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GoetheInstitute

18/05/2006

From the Feuilletons is a weekly overview of what's been happening in the German-language cultural pages and appears every Friday at 3 pm. CET.. Here a key to the German newspapers.

Die Zeit, 18.05.2006

While in Beijing next week, German Chancellor Angela Merkel will meet the critical journalists Chen Guidi and Wu Chuntao. Reason enough for Georg Blume to visit some well-known bloggers and protagonists of virtual freedom of opinion in China. "In a dimly lit night market in the town of Fuyang in the farming province of Anhui in central China, the taxi comes to a halt in a throng of people. The door is pushed open in the half-light and a man shouts: 'Get out! We'll go on by foot.' This is Li Xinde at work. 46 years old, in his youth a navy diver and opera singer, Li is widely regarded as China's foremost investigative journalist. He is a loner. All media in China are subject to Party censorship. But everything Li writes can be read uncensored in his blogs (for example here). Now in Fuyang he is tracing down the owner of a chocolate factory who is hiding from the authorities." Read a portrait of Li in the New York Times here.


Die Welt, 18.05.2006


Johnny Erling calls attention to the ongoing silence of official China on the 40th anniversary of the Cultural Revolution. "The Communist Party has done a considerable amount of work to erase the once epochal event from the nation's collective memory. Just to make sure, the propaganda authorities have also expressly forbidden China's media from engaging in any debate of the subject. They should even avoid mentioning the term 'Wenhua Dageming', as Mao Zedong called his 'Great Proletarian Cultural Revolution,' which started exactly 40 years ago in May."

Matthias Heine is impressed by Michael Glawogger's most recent documentary film "Workingman's Death" which takes a look at heavy labour in today's supposedly post-industrial age. "Glawogger and his camera man Wolfgang Thaler got unbelievable footage. Together with the Ukraine's hungry successors to the Soviet model worker Stakhanov, they crawled on their stomachs through galleys half a meter high, deep in the coal bed. With Indonesian sulphur-carriers, they met western and Japanese volcano tourists who were photographing these relics of times past with great curiosity. In a 'butcher yard' in Nigeria, they see how within a day, the throats of hundreds of goats and bulls are slit – and they trudge through the thick black sludge of blood and earth with these men. You can only be grateful that the olfactory film has yet to be invented."


Frankfurter Allgemeine Zeitung, 18.05.2006


According to Verena Lueken, the much anticipated film version of "The Da Vinci Code," which opened the Cannes Festival last night, is a flop. "Director Ron Howard had no original ideas. He plays the story from the page, he has the characters talk, explain, lecture, think aloud non-stop, as they do in the book. Once in a while, he sends them through touristy, stylised landscapes, making sure that no dust lands on their shoes, no gust of wind messes up their hair, their noses never shine. In the book, the hunt for the holy grail lasts 24 hours, in the film it feels just as long."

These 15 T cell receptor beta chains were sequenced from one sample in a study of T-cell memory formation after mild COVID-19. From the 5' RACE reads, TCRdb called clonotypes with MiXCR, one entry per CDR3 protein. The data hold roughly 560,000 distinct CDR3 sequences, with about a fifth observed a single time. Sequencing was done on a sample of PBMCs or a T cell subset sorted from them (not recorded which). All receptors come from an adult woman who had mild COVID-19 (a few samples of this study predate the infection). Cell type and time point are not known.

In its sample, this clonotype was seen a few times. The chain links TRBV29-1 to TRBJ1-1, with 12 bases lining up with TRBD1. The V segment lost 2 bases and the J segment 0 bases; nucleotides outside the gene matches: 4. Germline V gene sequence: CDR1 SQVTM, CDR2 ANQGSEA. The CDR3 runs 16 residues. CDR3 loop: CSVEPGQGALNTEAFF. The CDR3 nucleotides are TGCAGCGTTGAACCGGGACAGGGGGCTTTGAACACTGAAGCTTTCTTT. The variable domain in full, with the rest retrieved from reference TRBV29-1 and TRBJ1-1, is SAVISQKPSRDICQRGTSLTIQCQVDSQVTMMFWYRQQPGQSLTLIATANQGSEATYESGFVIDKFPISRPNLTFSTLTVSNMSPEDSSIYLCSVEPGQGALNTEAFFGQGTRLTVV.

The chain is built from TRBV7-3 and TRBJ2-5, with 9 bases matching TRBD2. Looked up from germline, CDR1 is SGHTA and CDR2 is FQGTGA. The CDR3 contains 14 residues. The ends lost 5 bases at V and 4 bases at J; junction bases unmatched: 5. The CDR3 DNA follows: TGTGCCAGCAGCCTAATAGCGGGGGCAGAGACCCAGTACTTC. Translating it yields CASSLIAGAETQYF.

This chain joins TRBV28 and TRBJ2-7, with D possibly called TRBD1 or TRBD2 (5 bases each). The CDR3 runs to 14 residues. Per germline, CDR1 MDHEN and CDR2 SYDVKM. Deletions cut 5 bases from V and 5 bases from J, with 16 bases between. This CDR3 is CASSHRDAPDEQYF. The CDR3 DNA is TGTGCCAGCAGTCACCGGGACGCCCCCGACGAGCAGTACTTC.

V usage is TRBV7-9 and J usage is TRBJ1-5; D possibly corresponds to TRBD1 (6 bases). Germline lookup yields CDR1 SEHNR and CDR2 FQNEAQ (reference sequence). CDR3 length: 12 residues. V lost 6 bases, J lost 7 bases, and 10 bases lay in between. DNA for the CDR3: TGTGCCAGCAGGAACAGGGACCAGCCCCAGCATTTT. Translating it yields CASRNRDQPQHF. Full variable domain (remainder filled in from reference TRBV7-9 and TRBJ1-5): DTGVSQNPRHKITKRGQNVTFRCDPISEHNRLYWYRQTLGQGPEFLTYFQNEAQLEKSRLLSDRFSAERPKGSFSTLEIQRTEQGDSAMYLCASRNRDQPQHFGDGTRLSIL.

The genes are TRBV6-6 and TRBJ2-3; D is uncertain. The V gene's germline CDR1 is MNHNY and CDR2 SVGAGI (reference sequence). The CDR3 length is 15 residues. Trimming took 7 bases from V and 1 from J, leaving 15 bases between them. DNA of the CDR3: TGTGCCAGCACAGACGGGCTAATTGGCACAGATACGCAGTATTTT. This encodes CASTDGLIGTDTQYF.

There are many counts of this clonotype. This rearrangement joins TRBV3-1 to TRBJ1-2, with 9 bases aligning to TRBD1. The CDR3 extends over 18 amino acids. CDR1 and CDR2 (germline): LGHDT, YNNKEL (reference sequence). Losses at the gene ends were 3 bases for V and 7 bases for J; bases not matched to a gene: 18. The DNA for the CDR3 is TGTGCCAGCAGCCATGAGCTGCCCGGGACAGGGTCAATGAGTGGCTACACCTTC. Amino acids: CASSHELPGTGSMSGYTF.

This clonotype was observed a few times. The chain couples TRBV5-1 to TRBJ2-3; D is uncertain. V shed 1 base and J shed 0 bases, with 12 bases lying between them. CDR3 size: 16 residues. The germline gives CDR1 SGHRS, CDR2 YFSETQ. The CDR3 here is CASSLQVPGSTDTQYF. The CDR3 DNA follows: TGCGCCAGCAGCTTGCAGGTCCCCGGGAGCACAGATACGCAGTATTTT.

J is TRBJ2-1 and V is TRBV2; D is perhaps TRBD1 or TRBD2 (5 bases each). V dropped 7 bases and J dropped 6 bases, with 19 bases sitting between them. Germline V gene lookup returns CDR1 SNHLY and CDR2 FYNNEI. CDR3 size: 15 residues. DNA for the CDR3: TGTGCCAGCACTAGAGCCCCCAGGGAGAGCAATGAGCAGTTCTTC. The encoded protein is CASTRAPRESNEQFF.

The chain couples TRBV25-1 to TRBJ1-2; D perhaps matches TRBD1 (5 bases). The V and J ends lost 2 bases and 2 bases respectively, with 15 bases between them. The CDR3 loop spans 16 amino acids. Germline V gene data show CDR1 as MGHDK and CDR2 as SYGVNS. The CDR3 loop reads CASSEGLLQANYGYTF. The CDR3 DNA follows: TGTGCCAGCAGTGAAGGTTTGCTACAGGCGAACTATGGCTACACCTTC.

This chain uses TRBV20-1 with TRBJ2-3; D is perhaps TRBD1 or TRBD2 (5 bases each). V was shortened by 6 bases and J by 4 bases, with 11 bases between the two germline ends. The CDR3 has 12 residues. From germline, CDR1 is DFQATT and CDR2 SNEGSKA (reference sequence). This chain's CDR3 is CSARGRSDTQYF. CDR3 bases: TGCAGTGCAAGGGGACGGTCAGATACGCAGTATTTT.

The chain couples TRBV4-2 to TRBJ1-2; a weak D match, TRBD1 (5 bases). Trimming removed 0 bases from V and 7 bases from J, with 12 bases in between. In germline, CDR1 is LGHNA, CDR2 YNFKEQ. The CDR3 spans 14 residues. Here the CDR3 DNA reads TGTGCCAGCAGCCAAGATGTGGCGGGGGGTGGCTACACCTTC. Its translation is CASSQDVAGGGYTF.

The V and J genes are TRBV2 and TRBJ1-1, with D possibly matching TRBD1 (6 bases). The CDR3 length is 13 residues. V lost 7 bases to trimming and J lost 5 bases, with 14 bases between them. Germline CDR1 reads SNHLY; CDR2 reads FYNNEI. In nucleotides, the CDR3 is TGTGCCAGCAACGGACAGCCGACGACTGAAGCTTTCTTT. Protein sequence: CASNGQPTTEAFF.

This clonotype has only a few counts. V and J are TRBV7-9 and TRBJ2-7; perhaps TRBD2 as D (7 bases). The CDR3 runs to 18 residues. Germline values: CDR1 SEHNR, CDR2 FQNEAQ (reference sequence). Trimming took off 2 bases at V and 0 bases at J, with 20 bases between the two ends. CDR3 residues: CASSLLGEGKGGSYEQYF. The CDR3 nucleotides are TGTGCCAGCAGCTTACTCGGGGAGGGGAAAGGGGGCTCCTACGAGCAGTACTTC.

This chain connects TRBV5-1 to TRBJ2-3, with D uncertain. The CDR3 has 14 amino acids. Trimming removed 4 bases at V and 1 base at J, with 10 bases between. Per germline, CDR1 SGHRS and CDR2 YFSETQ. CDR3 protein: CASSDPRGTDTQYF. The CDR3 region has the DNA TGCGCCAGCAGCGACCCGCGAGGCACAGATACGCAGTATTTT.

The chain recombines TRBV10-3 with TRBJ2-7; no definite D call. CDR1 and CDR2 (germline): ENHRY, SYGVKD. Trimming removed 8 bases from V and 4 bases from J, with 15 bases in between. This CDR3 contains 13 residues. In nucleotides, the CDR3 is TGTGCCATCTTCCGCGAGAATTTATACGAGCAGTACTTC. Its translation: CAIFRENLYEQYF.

Die Tageszeitung, 18.05.2006

Claus Löser marks the 60th anniversary of the founding of DEFA, the East German film production operation located in the Babelsberg Studios near Berlin. "Of all people, it was former resistance fighter Falk Harnack (brother of Arvid Harnack, executed in 1942) who had to see his film 'Das Beil von Wandsbek' ('The Axe of Wandsbek,' with former concentration camp inmate Erwin Geschonneck in the lead role) put on the index, accused of psychologising the Nazi perpetrators. The dogma of 'Socialist Realism' now incriminated all tendencies, in form and content, associated with 'Critical Realism' (another term for the bourgeois camp). The ensuing ice age basically lasted forty years until 1989 and the fall of the Berlin Wall. Periodically it was interrupted by moments of thaw, which were just as short as they were illusory. But an innovative film scene comparable with those in Hungary, Poland, Czechoslovakia (until 1968) and even the Soviet Union could never get off the ground. Filmmakers like Gerhard Klein, Konrad Wolf, Heiner Carow, Frank Beyer, Egon Günther, Jürgen Böttcher, Rainer Simon and Ulrich Weiß made important contributions to German cinema, but their films remained exceptions to the rule, industrial accidents of East German cultural history."

Bert Rebhandll has good things to say about Christoph Hochhäusler's film "Falscher Bekenner" ("Low Profile", literally false confessor) as a study of modern adolescence. "Job interviews are something of a leitmotiv in 'Low Profile'. Armin is constantly expected to present himself as himself and at the same time as the valuable worker that he is to become. He should be authentic and constructive, he should commit himself to himself and to the companies he wants to work for. This is where Hochhäusler engages the little but decisive trick in the film's title. Instead of writing yet another job application, Armin writes a letter to the police, claiming responsibility for a car accident in which a banker was killed. And so he applies for the authorship of an accident which he has incidentally witnessed. Thus he becomes a 'false confessor.'"

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